Audio Labels. Each tape should contain the following audio labels:

  • An audio header with an identifying title, the name of the organization, the name of the person making the copy, and the date
  • An audio identification for each entry
  • An audio trailer of "End of demonstration tape"

The voice quality of the audio labels is not important as they will not be used on subsequent demonstration tapes.

Please rewind master! Please rewind the master tape once before copying to reduce print-through and to separate the layers of tape that may be sticking. Rewinding at Play speed is safer (lower tape tension.)

Shipping. Anti-magnetic cans are desirable, particularly for overseas shipments. For domestic shipments, packing in strong cardboard boxes with at least 3 inches of padding should be sufficient to guard against stray magnetic fields or mechanical damage.


The outlines serve as a permanent index to the collection of project records, publications, and tape recordings. The following is a summary of the desired contents. A good example is the outline for the Joint Speech Research Unit (JSRU).

Outline Format

  1. Organization name and address
  2. Brief history of organization
  3. List of Projects
    • Beginning and ending year
    • Paragraph or two for each project or important stage in a project. High-level description of project, objectives, and accomplishments.
    • A few key technical references (books, papers, reports). Include the first reference and the most comprehensive.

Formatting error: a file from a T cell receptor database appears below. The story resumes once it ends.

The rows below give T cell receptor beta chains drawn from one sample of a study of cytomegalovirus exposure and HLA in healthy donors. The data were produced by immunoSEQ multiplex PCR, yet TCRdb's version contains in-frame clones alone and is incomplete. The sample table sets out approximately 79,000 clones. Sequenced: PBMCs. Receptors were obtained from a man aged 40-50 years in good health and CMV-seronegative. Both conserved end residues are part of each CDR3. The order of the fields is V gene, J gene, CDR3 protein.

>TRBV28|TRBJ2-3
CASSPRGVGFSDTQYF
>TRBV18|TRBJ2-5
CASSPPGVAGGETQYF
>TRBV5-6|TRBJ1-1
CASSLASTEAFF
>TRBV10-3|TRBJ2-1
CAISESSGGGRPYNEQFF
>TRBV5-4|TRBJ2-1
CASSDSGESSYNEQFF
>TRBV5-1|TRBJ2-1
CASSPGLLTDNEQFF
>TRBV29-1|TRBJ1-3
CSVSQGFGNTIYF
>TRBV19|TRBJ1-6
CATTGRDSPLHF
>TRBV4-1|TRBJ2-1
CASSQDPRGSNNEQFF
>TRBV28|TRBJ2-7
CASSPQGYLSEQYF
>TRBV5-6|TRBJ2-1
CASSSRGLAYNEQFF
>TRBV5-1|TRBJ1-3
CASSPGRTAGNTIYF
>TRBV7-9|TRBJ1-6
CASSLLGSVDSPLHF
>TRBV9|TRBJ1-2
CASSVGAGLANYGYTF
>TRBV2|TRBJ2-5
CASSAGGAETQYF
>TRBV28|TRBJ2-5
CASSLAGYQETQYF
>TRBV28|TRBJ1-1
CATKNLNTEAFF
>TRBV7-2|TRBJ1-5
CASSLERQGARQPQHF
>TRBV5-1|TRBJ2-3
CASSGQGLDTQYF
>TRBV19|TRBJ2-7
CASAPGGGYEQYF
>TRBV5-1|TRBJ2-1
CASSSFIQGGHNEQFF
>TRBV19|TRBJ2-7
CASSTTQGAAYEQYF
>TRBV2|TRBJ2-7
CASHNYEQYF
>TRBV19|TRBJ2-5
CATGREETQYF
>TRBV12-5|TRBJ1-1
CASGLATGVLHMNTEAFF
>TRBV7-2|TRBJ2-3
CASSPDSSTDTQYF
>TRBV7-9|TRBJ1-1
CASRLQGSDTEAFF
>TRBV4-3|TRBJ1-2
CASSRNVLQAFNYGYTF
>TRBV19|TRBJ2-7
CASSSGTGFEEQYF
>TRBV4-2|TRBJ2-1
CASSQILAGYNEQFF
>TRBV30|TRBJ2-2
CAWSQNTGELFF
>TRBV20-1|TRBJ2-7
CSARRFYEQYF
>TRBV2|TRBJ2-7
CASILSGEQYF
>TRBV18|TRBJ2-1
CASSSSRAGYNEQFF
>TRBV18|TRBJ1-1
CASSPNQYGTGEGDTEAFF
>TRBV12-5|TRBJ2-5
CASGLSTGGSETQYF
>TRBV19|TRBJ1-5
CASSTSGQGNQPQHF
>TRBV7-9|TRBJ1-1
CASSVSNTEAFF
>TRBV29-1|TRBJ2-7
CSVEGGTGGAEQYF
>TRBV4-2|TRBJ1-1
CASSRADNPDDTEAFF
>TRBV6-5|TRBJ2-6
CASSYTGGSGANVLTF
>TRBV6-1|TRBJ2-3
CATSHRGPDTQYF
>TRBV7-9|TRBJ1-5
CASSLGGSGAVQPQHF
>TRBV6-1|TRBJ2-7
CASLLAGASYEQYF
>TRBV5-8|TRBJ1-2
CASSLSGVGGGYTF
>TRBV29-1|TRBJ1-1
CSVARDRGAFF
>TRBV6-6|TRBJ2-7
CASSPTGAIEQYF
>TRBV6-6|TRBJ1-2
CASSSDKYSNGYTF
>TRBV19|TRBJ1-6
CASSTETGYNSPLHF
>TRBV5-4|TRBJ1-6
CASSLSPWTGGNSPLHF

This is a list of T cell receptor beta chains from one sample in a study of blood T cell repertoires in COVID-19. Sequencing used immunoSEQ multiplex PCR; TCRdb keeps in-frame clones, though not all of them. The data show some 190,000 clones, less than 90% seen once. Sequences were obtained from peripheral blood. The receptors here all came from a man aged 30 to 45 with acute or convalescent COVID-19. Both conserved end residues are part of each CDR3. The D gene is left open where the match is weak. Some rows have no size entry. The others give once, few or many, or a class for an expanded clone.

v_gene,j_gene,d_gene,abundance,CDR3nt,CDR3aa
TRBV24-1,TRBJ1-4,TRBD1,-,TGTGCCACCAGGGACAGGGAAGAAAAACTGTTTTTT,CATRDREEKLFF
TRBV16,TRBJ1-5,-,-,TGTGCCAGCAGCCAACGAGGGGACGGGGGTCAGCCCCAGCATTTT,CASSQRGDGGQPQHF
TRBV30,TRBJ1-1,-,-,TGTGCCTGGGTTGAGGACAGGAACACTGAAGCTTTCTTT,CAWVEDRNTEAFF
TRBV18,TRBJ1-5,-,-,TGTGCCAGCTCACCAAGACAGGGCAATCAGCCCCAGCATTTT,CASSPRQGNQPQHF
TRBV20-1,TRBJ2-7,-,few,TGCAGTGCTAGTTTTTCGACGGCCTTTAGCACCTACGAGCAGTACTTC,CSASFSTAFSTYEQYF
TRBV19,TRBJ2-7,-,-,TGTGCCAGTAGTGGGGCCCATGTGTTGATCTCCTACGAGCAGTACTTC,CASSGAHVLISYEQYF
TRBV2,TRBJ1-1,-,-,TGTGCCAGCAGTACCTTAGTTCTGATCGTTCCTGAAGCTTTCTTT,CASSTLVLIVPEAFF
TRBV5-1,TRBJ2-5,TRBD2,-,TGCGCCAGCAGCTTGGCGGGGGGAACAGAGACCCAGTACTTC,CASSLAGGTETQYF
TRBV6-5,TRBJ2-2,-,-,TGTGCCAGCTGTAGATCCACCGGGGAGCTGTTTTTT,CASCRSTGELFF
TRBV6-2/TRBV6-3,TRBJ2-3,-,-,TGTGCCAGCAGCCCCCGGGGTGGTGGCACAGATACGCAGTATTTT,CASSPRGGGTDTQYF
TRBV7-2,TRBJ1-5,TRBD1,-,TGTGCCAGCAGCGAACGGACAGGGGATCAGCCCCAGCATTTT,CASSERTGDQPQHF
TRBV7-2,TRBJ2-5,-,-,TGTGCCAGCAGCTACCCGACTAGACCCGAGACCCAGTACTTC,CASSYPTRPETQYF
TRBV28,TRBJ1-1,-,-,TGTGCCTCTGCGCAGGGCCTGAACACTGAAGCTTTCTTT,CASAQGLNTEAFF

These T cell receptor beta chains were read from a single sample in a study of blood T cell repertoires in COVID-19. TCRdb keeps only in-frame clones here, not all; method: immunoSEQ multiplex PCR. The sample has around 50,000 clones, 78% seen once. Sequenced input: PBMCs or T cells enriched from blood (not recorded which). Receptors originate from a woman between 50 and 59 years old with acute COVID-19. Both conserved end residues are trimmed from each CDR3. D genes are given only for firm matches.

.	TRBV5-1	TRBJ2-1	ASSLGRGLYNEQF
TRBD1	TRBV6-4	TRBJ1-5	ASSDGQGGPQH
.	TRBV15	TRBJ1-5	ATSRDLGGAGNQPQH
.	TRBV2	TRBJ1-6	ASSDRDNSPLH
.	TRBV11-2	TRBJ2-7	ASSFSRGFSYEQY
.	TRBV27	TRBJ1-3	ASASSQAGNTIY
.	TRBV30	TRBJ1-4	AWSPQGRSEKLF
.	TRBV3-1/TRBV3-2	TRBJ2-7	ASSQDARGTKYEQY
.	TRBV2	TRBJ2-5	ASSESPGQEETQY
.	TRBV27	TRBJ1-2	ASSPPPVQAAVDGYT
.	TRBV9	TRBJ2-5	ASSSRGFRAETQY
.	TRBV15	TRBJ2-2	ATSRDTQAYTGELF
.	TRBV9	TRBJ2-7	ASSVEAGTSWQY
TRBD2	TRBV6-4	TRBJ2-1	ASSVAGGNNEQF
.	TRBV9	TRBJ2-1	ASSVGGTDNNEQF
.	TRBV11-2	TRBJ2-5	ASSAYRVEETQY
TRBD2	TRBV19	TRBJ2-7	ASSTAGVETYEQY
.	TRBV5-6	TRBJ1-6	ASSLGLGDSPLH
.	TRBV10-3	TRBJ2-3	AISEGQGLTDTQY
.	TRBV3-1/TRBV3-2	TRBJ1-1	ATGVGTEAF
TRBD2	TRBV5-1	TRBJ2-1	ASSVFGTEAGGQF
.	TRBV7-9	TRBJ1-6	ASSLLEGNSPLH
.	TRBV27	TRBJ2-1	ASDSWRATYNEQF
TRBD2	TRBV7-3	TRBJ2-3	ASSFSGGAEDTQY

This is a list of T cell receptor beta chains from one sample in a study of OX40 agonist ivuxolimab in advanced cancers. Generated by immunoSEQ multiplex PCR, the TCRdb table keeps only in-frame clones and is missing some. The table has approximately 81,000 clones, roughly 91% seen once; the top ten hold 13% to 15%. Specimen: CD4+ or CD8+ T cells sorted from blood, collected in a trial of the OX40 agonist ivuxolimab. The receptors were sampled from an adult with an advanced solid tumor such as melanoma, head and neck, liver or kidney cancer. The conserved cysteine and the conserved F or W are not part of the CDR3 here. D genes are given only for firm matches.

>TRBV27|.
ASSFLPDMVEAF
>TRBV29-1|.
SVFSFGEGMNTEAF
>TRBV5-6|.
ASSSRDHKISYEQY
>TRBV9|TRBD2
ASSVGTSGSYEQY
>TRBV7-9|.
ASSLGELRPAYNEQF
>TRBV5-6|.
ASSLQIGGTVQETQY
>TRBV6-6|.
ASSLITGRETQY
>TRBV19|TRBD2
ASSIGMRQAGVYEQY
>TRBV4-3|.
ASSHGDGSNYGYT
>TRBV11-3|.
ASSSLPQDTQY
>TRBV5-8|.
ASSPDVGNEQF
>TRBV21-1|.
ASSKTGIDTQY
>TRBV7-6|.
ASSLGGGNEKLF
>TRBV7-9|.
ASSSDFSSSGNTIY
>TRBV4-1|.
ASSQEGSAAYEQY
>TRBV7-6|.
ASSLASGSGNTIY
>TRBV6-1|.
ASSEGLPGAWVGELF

• Please identify tape recordings that accompany the technical references with a few words of the contents. Tape recordings with number labels starting with "T" (e.g., "T87.1.27") in the existing outlines refer to copies already available to the Smithsonian. Higher quality and more comprehensive copies are desirable.
    • If possible, provide sufficient technical records to allow a future researcher to reconstruct the work.
    • Please identify, with a brief description, any associated artifacts (research machines, commercial machines).
  4. Biographies of referenced workers. A list, with year, of education and place of employment.
  5. Contact person, address, and email address


Each tape or disk recording, record, artifact, or reprint was assigned a sequential SSSHP number as received, starting with SSSHP 1 in 1988. In addition, speech samples within a tape or disk recording are denoted with sequential numbers. For example, synthetic speech sample "SSSHP 66.15" can be found as the 15th entry on tape SSSHP 66.

Some of the laboratory outlines refer to recordings in H. D. Maxey's collection, recordings for which better copies were sought. Maxey recordings are designated by the letter "T", followed by the year received and the order the tape was received that year. For example, recording T87.3 was the third one received in 1987. As above, reference to speech sample T87.3.5 refers to sample number 5 on Maxey tape T87.3.


H. David Maxey, IEEE Senior Member
Compiler and Editor - 2002